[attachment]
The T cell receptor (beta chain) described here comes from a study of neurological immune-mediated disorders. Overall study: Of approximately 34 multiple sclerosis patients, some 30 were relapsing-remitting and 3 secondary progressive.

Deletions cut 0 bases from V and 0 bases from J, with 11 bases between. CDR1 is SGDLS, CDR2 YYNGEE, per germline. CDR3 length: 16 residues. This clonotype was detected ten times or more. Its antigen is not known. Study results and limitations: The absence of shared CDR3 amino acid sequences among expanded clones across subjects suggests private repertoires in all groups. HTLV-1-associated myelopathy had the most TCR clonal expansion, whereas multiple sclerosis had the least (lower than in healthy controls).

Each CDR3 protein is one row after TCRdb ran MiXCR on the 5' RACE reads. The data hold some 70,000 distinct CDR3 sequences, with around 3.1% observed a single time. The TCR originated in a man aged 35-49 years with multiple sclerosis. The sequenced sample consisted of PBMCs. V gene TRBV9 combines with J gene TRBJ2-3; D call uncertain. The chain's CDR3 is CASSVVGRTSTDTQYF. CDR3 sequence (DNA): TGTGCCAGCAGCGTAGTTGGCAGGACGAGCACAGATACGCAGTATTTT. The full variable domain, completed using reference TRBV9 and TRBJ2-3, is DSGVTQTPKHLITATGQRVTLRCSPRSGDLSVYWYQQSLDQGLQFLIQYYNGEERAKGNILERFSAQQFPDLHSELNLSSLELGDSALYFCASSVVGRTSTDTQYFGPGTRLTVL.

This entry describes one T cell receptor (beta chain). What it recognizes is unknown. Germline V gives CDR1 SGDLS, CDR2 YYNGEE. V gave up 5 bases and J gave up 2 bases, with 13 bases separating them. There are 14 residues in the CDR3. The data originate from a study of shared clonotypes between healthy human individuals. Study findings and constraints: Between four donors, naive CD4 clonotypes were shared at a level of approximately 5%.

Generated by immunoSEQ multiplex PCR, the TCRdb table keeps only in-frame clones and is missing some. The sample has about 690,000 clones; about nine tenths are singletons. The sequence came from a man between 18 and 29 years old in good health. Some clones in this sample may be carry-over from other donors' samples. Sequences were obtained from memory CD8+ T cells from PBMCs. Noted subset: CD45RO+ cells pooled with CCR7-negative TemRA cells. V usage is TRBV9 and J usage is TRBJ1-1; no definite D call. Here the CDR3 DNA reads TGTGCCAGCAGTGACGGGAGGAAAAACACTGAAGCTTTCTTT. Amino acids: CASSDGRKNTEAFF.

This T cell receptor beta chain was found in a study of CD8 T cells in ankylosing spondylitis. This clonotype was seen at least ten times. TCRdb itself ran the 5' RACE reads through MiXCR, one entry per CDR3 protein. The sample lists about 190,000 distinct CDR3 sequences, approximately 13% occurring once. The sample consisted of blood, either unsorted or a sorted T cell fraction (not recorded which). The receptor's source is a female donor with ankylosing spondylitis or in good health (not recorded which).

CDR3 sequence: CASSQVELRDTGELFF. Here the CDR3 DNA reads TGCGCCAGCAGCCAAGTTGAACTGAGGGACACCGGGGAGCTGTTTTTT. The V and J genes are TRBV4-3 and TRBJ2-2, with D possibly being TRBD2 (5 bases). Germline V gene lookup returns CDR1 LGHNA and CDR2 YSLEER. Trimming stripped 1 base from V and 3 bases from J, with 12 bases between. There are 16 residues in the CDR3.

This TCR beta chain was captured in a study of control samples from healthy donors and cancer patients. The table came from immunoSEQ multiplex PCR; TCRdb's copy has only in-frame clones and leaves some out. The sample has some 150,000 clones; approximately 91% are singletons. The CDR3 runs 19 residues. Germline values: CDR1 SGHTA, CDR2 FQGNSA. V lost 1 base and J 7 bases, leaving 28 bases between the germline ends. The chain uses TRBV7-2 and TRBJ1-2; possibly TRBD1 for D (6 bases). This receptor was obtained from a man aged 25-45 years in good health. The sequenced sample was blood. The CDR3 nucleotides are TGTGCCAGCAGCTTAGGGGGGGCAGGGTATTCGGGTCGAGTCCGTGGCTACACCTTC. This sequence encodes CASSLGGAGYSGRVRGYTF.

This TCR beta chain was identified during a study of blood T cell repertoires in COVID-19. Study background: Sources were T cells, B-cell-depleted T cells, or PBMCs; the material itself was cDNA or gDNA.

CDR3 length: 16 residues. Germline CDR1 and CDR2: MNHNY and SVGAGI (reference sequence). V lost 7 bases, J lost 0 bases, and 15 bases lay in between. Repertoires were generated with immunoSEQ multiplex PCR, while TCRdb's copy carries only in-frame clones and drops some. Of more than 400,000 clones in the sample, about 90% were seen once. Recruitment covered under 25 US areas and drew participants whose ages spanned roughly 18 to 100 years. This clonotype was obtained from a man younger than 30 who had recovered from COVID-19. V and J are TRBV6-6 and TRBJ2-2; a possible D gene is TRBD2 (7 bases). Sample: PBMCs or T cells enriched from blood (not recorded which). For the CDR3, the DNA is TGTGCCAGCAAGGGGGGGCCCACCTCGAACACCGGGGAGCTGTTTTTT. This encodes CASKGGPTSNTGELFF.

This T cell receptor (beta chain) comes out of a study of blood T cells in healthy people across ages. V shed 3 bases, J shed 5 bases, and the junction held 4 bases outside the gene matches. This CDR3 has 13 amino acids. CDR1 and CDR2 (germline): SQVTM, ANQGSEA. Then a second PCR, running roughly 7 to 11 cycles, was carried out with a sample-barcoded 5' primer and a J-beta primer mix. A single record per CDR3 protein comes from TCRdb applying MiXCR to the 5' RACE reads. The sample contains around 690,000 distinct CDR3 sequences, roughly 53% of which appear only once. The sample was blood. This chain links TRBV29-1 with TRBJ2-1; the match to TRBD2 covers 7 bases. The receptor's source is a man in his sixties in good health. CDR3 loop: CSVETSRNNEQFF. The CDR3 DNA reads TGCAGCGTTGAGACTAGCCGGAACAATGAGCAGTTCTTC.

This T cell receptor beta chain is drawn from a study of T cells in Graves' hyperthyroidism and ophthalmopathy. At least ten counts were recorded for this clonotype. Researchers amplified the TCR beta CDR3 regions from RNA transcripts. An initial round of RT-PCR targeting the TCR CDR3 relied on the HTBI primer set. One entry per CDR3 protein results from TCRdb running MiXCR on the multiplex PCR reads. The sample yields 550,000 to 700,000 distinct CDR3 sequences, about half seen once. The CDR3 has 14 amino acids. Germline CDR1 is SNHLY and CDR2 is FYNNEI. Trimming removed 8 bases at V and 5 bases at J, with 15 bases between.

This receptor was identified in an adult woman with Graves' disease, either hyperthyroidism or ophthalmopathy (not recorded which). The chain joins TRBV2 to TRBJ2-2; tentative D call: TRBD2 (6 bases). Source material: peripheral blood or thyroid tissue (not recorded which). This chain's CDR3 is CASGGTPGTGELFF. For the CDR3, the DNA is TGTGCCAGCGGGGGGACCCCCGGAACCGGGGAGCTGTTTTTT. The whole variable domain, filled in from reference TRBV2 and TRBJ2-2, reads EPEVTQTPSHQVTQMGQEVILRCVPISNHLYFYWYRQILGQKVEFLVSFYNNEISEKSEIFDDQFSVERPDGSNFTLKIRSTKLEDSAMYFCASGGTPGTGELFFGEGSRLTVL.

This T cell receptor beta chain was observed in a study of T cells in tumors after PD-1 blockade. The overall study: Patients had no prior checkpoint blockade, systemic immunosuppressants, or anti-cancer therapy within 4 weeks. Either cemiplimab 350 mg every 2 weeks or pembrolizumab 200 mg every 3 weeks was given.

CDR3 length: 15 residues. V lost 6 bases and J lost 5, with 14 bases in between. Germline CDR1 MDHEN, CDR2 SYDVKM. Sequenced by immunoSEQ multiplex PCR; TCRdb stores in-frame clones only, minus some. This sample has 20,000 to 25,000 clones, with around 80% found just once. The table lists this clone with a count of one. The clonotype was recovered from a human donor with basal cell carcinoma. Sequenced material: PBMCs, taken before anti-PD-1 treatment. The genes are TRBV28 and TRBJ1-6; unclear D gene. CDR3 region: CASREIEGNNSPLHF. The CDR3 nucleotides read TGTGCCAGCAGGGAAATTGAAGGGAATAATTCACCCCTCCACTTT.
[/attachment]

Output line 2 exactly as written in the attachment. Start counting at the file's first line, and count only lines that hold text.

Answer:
Deletions cut 0 bases from V and 0 bases from J, with 11 bases between. CDR1 is SGDLS, CDR2 YYNGEE, per germline. CDR3 length: 16 residues. This clonotype was detected ten times or more. Its antigen is not known. Study results and limitations: The absence of shared CDR3 amino acid sequences among expanded clones across subjects suggests private repertoires in all groups. HTLV-1-associated myelopathy had the most TCR clonal expansion, whereas multiple sclerosis had the least (lower than in healthy controls).